Section: The Nazi rise to power

The early years of the Nazi Party

From 1921 to 1925 the Nazi Party offices were based at 12 Corneliusstresse, Munich. This photo was taken in 1921.
From 1921 to 1925 the Nazi Party offices were based at 12 Corneliusstresse, Munich. This photo was taken in 1921.

Courtesy of The Wiener Holocaust Library Collections.

In January 1919, Anton Drexler founded the German Workers’ Party. This party was formed from a group who had previously met regularly to discuss political matters.

The party met weekly in a beer hall in Munich. After the pressures of war Munich was politically unstable. People were inclined to support new ideas that advocated extreme change.

The party advocated a range of ideas, including hostility to the Treaty of Versailles, nationalism, concern about the nations moral standards and changing culture, and extreme antisemitism.

On the 24 February 1920, the German Workers’ Party changed its name to the National Socialist German Workers’ Party (NSDAP), more commonly referred to as the Nazi Party.

Adolf Hitler

Adolf Hitler was born on the 20 April 1889 in a small town called Braunau-am-Inn in Austria.

In 1913, Hitler moved to Munich, and after the First World War broke out in 1914 he enlisted to join the German Army. Hitler was placed in the 16 Bavarian Reserve Infantry Regiment and served as a runner, taking messages to and from the front line. Hitler was injured twice in the war and whilst he was in hospital recovering from his second injury, an armistice was declared and the war was over.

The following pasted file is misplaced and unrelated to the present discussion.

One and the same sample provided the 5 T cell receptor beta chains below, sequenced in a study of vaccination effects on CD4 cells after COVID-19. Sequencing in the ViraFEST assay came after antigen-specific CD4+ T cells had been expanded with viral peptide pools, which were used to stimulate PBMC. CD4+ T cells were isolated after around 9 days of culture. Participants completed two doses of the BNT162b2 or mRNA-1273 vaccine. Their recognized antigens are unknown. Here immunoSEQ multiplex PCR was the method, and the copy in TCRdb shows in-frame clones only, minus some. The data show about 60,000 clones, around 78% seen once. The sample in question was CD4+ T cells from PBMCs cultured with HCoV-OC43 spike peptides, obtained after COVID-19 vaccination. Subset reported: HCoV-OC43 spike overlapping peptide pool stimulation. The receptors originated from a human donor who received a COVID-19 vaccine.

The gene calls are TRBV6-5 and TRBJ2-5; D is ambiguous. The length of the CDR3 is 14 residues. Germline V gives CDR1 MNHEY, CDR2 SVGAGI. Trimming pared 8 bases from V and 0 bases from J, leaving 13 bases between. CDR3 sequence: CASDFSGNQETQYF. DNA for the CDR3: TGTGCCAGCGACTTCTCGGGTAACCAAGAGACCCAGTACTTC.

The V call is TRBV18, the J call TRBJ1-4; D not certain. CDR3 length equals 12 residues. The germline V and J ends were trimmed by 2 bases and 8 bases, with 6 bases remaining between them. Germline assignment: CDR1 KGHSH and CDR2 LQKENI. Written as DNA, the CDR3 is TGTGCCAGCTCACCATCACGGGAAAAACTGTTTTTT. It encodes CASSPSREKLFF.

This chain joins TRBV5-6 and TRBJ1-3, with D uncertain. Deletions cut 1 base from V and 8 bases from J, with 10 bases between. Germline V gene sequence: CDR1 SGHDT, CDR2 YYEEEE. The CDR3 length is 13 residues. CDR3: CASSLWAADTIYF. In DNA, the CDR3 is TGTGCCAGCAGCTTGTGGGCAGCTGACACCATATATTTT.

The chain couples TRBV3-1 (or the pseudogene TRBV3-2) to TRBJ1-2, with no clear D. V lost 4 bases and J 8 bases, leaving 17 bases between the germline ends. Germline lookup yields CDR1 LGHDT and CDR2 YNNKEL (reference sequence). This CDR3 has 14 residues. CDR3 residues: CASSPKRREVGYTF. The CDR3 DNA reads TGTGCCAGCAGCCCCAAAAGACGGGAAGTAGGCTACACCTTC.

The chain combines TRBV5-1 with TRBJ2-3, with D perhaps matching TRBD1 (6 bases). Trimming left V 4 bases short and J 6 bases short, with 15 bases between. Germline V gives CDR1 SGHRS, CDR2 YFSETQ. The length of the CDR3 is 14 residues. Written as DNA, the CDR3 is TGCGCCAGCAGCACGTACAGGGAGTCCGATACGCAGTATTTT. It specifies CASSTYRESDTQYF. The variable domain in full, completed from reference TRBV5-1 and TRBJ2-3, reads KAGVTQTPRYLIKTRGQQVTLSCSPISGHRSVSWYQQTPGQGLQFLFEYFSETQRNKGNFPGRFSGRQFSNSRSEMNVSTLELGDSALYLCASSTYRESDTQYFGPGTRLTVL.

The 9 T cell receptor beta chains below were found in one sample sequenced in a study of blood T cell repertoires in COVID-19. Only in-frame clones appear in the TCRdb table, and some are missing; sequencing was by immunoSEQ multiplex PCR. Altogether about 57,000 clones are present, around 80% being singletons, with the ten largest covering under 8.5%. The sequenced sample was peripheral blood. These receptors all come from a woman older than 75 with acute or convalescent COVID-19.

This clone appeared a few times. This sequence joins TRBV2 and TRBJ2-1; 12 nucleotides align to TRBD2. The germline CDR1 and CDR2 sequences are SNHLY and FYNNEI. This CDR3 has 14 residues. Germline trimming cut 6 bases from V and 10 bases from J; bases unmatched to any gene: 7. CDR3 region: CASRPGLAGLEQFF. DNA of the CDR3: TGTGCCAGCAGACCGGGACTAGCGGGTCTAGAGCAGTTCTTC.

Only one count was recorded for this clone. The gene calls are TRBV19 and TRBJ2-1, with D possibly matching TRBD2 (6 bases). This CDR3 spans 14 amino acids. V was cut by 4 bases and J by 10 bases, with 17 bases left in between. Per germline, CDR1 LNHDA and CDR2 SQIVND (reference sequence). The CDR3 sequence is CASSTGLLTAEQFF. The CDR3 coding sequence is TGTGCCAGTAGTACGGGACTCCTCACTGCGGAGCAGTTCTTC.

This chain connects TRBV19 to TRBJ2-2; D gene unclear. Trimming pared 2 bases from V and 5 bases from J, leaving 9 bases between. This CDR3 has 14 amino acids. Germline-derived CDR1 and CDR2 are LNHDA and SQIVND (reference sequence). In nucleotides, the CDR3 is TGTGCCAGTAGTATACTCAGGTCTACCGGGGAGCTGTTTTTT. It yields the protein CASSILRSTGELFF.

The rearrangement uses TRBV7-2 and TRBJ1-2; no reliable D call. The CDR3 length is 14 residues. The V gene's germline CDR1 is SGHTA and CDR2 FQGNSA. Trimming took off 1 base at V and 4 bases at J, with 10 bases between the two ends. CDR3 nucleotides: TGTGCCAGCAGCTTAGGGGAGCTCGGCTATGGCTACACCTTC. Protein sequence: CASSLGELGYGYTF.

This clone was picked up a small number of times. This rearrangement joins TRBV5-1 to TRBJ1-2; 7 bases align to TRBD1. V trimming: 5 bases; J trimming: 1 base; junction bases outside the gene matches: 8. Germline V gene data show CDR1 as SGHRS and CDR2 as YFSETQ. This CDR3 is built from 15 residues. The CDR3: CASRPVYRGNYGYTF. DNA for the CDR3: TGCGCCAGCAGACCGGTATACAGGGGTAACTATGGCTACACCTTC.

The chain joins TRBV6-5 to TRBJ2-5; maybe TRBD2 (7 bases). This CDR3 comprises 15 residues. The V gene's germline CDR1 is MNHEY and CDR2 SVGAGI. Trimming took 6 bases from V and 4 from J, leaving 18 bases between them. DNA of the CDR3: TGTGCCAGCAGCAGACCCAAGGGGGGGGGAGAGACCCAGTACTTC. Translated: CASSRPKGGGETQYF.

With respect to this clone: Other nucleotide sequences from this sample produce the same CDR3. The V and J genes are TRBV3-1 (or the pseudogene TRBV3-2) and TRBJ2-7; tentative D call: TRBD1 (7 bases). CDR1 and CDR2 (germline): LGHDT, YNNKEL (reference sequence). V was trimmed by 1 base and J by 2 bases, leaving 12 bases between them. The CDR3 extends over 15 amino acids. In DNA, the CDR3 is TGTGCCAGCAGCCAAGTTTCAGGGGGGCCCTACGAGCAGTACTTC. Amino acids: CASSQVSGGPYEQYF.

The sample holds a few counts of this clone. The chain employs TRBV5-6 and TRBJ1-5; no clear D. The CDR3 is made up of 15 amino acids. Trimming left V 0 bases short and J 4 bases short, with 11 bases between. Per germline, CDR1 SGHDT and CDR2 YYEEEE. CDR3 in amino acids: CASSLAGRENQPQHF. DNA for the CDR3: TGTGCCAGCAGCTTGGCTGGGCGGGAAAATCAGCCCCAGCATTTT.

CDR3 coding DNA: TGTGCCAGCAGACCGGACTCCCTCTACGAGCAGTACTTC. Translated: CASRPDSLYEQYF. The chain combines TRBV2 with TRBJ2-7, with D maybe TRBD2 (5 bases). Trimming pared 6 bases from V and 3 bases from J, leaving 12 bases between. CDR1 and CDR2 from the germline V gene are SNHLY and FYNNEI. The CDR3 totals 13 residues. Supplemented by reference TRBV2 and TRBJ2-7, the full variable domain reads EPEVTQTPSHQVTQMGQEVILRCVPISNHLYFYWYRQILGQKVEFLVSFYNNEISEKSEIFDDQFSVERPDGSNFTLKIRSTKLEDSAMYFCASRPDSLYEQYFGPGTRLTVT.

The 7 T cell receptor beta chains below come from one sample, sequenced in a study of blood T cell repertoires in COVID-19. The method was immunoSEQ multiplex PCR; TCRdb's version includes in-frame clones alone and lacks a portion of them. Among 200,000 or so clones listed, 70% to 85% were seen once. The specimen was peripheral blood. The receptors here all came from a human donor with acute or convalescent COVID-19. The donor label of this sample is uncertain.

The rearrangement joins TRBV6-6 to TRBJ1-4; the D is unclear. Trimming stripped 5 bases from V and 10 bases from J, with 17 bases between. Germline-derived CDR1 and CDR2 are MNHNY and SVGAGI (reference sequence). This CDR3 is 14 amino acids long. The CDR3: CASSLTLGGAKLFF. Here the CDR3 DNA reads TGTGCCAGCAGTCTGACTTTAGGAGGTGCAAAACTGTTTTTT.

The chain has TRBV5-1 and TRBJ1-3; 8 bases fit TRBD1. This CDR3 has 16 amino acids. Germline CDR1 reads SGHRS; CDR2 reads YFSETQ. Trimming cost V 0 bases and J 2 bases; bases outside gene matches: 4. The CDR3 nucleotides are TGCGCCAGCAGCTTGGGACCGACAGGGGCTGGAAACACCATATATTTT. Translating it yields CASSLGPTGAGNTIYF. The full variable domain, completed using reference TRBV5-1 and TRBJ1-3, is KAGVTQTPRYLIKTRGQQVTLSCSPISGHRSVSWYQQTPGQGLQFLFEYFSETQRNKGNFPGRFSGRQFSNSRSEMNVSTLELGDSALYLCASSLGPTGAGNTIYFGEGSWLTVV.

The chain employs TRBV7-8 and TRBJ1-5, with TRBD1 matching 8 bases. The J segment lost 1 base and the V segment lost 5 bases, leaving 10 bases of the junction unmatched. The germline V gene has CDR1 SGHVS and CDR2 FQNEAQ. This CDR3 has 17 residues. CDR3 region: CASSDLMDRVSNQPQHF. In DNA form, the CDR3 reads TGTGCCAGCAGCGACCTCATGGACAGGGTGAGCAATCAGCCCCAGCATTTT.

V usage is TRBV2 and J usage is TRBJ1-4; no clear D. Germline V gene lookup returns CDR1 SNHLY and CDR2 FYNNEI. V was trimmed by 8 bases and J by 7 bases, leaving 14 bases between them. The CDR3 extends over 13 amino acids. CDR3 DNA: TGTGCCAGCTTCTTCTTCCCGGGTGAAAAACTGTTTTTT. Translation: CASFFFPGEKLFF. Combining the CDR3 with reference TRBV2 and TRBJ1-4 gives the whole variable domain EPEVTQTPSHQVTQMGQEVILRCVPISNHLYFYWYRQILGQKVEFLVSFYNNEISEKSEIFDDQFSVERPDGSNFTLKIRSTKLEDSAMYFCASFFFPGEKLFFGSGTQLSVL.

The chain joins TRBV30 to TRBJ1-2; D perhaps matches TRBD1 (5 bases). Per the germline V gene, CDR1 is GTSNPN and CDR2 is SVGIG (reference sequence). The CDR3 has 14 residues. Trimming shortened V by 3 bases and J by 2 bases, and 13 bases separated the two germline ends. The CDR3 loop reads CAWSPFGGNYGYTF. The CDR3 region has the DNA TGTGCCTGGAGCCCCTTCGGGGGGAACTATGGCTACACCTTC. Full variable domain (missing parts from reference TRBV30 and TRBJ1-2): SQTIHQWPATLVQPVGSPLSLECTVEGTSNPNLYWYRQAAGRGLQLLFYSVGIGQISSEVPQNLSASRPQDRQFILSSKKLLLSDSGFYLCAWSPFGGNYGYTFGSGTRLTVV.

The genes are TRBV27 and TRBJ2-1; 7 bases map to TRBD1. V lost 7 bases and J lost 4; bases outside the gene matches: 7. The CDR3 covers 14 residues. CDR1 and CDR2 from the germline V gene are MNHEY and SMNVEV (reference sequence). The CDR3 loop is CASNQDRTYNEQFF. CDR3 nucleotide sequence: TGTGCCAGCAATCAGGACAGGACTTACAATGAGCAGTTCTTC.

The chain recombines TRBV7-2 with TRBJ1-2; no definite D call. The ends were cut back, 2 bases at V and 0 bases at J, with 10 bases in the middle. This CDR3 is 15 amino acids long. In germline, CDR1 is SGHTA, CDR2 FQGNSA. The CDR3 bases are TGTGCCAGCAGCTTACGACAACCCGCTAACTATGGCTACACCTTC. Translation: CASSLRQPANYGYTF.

After the war, Hitler returned to Munich. He continued working for the army as an instruction officer in the information department. His job was to encourage nationalism and anti-communism amongst soldiers and infiltrate small political parties.

It was through this job that Hitler first attended a meeting of the German Worker’s Party on the 12 September 1919. Hitler entered into a discussion with the main speaker at the event, and Drexler, impressed with Hitler’s points and oratory skills, invited him to join the party.

Hitler joined the party and then the committee of the German Worker’s Party. He was unimpressed by its lack of organisation, and set about transforming the group. He became responsible for recruitment and propaganda, and organised larger party meetings and rallies, where he would give speeches. His oratory skills soon became indispensable to the party.

On the 24 February 1920, Hitler announced the Nazi Party’s 25-point programme.

Following this announcement, Hitler pushed for an overhaul of the party structure, replacing the democratic committee with a single leader who would have ultimate control. This proposal was rejected. On the 11 July 1920, over a disagreement about merging with another party, Hitler resigned.

Hitler stated he would only return if he was made party chairman, with dictatorial powers. Realising the loss of their main speaker could potentially ruin the party, Drexler and the committee agreed to Hitler’s demands. Hitler became the party chairman.

What were Hitler's and the Nazi Party's ideas?

Prior to Hitler joining, the Nazi Party held extremely nationalist, racist and antisemitic views. After Hitler had joined the party, he expanded upon and marketed these ideas.

Hitler had a racist world view. He believed that people could be separated into a hierarchy of different races, where some races were superior and others were inferior. Hitler believed the German race to be the superior race, and called the German race ‘Aryan’.